I take my place on the mat. Terrified I might embarrass myself, I’ve invoked the “long car trip” rule and made sure to go to the bathroom first.

I can’t see the trainer with the taser, but I feel him behind me. I feel the goddamn thing pointing at me. My headache worsens, my brain boiling inside my skull.

Let me explain: up to this point, I thought the idea of getting tased was pretty cool. Even after watching Marshall suffer through it, I still thought it was cool. When people later ask me why I did it, I answer honestly: it seemed like a good idea at the time.

Now, with two people holding me, a guy pointing a Taser at my back, three freaking cameras rolling, and the whole room watching, I realize it was maybe not such a good idea after all.

But when the trainer asks, “Are you ready?” What am I going to say? “Forget it, I don’t want to do it?” Like I’ll ever live that down. So I suck it up. “Ready,” I yell, and what the hell, my voice barely quavers.

They ring the bells of doom. “Taser. Taser, Taser!” The trainer yells.

I hear the thing fire, a flat pop. I can hear the darts coming at me, actually hear them zinging through the air, hear the tiny little wires spaying out behind them, angry wasps seeking tender flesh. My tender flesh.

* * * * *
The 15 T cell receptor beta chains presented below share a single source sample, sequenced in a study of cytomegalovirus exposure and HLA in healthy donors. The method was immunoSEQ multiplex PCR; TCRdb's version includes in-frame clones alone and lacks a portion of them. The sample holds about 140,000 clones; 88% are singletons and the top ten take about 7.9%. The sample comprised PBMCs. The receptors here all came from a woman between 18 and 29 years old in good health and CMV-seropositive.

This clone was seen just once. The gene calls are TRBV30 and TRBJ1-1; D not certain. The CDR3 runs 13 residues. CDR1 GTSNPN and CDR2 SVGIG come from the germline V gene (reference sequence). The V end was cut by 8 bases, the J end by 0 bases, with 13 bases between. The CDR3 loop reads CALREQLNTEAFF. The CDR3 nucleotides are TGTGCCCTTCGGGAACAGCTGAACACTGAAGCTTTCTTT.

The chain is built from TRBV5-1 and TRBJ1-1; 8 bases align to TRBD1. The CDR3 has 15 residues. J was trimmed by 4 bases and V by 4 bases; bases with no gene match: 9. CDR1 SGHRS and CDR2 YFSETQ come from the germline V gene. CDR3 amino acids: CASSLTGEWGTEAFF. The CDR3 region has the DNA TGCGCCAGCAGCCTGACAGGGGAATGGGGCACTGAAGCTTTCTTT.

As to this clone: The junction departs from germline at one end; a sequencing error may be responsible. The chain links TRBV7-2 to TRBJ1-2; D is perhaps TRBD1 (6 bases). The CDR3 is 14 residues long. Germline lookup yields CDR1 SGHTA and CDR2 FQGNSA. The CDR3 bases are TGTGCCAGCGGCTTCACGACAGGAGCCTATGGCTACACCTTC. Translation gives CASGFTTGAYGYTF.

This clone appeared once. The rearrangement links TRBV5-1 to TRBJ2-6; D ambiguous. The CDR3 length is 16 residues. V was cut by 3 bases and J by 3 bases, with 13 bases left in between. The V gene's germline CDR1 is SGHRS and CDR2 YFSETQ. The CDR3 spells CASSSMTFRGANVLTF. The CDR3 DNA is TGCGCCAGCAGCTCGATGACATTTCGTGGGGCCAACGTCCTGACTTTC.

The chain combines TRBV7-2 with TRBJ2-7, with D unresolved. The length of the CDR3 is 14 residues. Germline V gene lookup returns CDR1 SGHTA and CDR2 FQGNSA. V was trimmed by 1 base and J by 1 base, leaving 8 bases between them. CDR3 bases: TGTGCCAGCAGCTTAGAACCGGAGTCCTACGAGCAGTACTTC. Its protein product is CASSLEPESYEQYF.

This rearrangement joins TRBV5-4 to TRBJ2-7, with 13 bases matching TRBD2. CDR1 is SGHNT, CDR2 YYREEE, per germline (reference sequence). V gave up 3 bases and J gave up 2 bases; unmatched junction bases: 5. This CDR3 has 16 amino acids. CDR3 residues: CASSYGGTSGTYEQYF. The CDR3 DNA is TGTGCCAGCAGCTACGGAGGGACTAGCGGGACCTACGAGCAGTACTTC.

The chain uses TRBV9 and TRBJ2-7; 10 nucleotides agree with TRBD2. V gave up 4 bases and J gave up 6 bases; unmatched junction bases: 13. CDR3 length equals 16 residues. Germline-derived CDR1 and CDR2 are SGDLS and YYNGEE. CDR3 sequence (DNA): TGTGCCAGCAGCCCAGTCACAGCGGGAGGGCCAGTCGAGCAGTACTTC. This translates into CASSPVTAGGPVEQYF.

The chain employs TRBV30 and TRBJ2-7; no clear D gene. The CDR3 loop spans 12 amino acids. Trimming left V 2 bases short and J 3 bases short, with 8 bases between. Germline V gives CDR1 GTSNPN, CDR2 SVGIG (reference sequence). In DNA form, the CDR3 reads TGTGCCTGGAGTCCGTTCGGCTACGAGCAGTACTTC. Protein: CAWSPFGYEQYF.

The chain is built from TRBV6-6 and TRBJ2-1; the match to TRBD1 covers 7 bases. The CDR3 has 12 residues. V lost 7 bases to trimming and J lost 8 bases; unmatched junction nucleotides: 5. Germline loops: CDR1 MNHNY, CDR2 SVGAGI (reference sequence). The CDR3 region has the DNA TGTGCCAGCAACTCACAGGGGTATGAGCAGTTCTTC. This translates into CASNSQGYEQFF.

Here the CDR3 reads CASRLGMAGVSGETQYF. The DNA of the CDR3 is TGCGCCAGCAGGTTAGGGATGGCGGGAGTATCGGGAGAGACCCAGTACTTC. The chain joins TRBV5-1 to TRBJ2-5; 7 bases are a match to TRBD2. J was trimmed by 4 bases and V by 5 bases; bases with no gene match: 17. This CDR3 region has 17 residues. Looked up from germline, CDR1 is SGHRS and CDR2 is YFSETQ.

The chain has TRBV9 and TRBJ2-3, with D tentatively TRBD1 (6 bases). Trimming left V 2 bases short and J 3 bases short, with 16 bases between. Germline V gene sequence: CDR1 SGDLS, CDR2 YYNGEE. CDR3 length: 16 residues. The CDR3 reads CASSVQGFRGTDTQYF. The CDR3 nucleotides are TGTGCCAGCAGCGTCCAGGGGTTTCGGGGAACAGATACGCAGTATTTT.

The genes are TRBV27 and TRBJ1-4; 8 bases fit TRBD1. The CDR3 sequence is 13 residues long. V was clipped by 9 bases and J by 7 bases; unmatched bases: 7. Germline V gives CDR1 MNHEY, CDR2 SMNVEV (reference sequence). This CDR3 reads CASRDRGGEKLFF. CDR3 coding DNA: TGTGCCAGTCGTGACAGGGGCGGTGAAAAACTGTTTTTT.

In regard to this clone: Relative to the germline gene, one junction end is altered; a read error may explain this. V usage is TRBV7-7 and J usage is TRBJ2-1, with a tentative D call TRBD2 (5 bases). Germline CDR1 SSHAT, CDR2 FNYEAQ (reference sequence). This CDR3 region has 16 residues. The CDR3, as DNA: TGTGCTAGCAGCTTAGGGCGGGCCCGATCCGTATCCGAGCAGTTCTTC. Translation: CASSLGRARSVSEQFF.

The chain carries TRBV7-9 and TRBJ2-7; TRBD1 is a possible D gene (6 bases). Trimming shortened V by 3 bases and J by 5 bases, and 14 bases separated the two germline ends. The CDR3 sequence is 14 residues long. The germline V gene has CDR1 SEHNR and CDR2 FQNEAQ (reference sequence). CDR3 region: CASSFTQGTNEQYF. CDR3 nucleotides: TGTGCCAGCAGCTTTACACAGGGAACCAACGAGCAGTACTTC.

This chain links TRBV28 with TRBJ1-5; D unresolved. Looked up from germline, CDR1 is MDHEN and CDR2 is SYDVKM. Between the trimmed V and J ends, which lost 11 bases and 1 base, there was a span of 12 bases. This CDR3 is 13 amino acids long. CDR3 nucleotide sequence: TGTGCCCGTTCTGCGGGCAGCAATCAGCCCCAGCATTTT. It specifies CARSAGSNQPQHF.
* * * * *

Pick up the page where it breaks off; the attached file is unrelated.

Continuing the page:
A momentary digression on how the Taser works: The Taser cartridge contains two barbed darts - think straightened fishing hooks - attached by very thin wires to a handgrip where the battery is. The darts, or probes as they are known, sink into your flesh, the barbs are there so the probes don’t pull out, and the wires carry an electrical charge into your body. The waveform of the electrical charge is designed to make every muscle in your body seize up. I have to tell you, before taking the hit, the thing I was most worried about was how they get those barbed probes out of your back. That, I figure, is going to hurt.

That bit of nastiness is forgotten as the probes find their target. The entry of these things feels like a double bee sting, only these are bee stings delivered on the end of a well-swung baseball bat. One hits me in the lower back, the other goes right through my belt and stabs me just above the right butt-cheek. The probes are maybe 15 inches apart.

I have only a moment to comprehend that violation of my being when the charge hits and some universal elevator cable is cut – an express trip straight to a fiery hell.